Exposing the Digital Divide: how the pandemic revealed what we can all do to improve digital equity
Hoboken, New Jersey (July 27, 2021) – Dylan Zajac wants you to know two things about the Digital Divide—it was a problem long before the pandemic and there is a simple way you can fix it.
“It’s interesting. Most people didn’t realize the Digital Divide existed until the pandemic. But there was a massive need for technology for doing things such as homework and job searches online.”
Zajac is the Founder and Executive Director of Computers 4 People, a nonprofit based out of his hometown of Hoboken, New Jersey.
“Because of the pandemic people now see having a computer as important for everyone,” he continued. “Before that it was hard to spread the message or create understanding that people really do need this. Now, all our city officials understand that it is not just important, it’s a necessity.”
Over 2020 Computers 4 People expanded to accommodate the growing need. But, even now, there are 150 to 200 people on the organization’s waiting list that need a computer, laptop, or tablet and Zajac says you can help check off that list.
“So many people have old computers in their closets,” he said. “All they have to do is donate it, and our organization takes care of everything. We wipe all the information from it, fix it up, and then provide it to someone in need.”
It’s good advice from the nonprofit’s leader—who came up with the idea for Computers 4 People in 2018 when he was just 15 years old.
Collect, refurbish, donate
“My friends and I would see a lot of e-waste when we’d go to thrift shops. We noticed there were tons of electronics that were just being thrown away, so they started fixing them up and I would sell them,” he said.
How many of us can say that we saw a problem in our community and did something about it—especially as a teenager?
“My step-mom works at a nonprofit and suggested we could do more and help people,” Zajac continued. “So, I learned how to get 501(C)3 status to make Computers 4 People officially a nonprofit, built a website, and now we collect, refurbish, and donate computers to help individuals and families who need them.”
The organization now partners with more than 30 different nonprofits across Northern New Jersey and in New York City. These range from homeless shelters to food banks and schools. The partner organizations write recommendations for individuals as a way to vet who receives the refurbished computers.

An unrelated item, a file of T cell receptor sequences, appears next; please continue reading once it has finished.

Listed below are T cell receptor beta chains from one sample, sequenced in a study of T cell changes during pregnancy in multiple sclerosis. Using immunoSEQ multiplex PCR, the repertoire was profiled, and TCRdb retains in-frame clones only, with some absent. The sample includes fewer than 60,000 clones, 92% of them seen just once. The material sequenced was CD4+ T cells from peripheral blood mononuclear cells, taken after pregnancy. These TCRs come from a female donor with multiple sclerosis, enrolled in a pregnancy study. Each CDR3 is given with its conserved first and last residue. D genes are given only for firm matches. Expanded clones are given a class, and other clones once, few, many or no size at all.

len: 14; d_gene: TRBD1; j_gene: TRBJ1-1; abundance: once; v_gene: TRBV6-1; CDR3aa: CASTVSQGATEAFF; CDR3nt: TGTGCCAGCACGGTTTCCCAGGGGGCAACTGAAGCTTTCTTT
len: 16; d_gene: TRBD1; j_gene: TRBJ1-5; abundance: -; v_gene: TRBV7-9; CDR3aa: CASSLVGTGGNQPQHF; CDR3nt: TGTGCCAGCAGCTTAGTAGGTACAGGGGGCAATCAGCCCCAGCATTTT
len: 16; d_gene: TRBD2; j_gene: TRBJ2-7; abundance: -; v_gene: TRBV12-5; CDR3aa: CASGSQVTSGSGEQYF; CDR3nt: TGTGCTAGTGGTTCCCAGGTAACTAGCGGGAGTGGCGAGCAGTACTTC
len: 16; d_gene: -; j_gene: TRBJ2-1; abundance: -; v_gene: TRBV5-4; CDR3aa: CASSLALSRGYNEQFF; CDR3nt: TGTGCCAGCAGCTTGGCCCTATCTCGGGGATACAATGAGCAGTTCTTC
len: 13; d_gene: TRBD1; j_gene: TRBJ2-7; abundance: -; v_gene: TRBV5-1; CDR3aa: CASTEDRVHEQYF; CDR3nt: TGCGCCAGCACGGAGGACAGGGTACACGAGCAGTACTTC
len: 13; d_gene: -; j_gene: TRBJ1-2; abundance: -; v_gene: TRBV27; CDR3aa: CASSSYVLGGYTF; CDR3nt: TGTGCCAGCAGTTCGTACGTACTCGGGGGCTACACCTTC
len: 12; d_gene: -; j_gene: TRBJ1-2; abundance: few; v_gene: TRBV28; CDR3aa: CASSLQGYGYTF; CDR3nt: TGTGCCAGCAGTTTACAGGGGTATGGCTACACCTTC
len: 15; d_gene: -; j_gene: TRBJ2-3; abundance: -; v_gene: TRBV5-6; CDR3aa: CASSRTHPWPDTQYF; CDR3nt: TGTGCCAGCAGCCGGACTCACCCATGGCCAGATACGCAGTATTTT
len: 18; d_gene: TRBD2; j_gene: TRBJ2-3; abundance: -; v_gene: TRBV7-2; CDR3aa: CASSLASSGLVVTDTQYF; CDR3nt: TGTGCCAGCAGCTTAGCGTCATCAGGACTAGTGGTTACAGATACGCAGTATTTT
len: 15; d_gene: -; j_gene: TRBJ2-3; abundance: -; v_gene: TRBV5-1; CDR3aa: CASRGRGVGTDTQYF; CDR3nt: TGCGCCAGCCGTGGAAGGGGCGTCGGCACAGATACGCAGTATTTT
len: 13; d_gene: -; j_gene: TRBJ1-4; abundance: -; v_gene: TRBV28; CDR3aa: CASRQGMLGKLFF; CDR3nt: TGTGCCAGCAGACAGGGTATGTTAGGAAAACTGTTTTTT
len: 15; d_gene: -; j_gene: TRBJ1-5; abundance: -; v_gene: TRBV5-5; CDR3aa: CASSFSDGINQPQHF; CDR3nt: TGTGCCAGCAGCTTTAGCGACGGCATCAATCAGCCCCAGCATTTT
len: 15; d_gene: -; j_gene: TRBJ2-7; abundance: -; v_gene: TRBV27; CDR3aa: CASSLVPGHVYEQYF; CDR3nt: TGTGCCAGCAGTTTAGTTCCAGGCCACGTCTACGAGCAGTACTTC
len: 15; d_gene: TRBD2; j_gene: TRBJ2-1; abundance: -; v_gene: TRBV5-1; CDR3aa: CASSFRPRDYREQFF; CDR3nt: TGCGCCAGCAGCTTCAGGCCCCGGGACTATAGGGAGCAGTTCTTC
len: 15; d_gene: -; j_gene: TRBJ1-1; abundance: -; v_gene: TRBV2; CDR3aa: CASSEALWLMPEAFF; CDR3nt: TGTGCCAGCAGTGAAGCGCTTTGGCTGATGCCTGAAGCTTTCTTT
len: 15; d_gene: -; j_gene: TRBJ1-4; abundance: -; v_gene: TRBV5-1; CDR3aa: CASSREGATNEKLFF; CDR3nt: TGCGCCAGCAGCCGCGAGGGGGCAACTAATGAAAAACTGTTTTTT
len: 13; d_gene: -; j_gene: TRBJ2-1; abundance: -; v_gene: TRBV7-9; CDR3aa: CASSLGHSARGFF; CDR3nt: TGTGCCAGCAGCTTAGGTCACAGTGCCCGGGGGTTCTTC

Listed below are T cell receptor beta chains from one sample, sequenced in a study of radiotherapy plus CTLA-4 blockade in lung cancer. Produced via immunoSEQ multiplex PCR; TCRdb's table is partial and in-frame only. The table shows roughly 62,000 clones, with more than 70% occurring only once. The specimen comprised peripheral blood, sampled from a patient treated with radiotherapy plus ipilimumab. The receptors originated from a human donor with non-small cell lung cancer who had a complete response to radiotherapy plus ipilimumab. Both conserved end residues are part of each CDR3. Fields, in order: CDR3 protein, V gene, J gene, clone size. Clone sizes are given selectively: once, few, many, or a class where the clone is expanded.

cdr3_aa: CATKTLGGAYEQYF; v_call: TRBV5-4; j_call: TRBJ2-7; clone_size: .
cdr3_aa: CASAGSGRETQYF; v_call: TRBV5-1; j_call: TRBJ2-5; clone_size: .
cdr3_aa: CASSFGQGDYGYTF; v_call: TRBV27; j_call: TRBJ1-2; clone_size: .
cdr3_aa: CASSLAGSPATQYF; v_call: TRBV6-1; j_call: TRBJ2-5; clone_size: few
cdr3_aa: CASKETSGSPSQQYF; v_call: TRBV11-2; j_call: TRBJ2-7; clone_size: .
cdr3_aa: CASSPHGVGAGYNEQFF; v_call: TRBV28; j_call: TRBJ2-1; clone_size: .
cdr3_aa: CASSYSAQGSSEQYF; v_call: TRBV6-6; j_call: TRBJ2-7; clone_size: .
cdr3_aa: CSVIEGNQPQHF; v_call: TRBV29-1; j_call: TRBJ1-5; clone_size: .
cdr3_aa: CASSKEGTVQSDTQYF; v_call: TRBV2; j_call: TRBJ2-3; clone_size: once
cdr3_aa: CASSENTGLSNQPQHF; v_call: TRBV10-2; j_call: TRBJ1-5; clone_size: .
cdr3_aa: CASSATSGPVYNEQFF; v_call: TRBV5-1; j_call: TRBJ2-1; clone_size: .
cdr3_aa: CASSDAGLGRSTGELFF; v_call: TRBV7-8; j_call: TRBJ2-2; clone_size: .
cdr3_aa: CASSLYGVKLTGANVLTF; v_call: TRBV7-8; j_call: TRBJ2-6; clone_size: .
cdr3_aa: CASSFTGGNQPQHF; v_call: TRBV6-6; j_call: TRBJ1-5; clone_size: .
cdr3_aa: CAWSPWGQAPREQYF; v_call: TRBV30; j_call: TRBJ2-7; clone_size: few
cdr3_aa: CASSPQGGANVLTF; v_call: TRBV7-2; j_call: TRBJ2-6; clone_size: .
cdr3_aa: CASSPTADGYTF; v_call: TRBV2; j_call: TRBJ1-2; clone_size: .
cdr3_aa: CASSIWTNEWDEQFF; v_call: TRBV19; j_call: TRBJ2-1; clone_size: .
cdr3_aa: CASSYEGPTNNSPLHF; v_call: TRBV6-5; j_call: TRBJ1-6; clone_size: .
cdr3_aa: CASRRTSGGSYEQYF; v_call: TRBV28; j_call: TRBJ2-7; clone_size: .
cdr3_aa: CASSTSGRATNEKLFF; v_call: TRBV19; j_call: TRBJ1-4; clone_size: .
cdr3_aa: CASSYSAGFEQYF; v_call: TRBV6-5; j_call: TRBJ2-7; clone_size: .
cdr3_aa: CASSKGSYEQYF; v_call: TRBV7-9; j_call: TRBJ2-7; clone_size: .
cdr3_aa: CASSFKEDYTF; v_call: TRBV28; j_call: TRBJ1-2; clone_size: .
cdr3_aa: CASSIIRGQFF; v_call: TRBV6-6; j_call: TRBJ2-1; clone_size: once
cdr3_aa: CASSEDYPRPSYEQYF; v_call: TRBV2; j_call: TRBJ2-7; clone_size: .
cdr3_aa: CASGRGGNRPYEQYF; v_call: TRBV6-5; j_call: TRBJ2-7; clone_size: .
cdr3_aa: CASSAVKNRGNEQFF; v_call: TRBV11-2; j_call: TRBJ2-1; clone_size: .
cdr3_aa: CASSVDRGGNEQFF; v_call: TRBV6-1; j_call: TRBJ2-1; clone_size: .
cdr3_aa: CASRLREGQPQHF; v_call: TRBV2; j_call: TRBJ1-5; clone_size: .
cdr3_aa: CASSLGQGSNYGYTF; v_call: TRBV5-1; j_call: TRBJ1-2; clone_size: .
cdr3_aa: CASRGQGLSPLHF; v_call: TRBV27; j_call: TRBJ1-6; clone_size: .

“We also work Easter Seals New Jersey,” Zajac explained. “We gave them over 100 computers to go to senior citizens and for their jobs programs. We’re also starting to work with more schools and helping graduating seniors, so that when they go to college they have a computer.”
Computers 4 People was also one of 124 awardees across the country to receive free hotspots and internet service through the AT&T homework gap program. The program is providing 35,000 hotspots to vulnerable students and was administered by national nonprofit, Connected Nation.
Computers 4 People’s work stood out as an example of positive community engagement that seeks to directly close the Digital Divide. The group received 50 hotspots which went to ten organizations throughout the area including Haven Adolescent Respite Center, the Hoboken Housing Authority, and the York Street Project in Jersey City (June distribution event is pictured left).
“The global pandemic has elevated to a new level the importance of connectivity for education, healthcare, commerce, and almost all aspects of our lives,” New Jersey State Assemblyman Raj Mukheri told AT&T in June when the hotspots were distributed to the York Street Project. “I applaud Computers 4 People for all they’re doing to equip our communities and support our vulnerable neighbors in getting online. Special thanks to Connected Nation and AT&T for launching this program.”
Now, nearly three years after the idea was born, Computers 4 People has helped hundreds of people and Zajac has graduated high school (just about a month ago). He says that means he will now be able to dedicate even more of his time to the organization as its Executive Director.
“My vision is to expand this even further,” he said. “We are able to provide the hardware, so we also need to think about digital literacy training. Now that our partners’ clients are using their devices, we want to support them long term.
“There are really three parts to the Digital Divide that all of us should be working to address—the need for computers and hardware, digital literacy training, and access to affordable broadband.”
If you’d like to support Zajac’s work through Computers 4 People, you can donate a device or funds. The nonprofit is hosting a fundraising event on August 4. You can take part or help sponsor the event by clicking here.
You can also learn more about Computers 4 People, by heading to the nonprofit’s website at computers4people.org.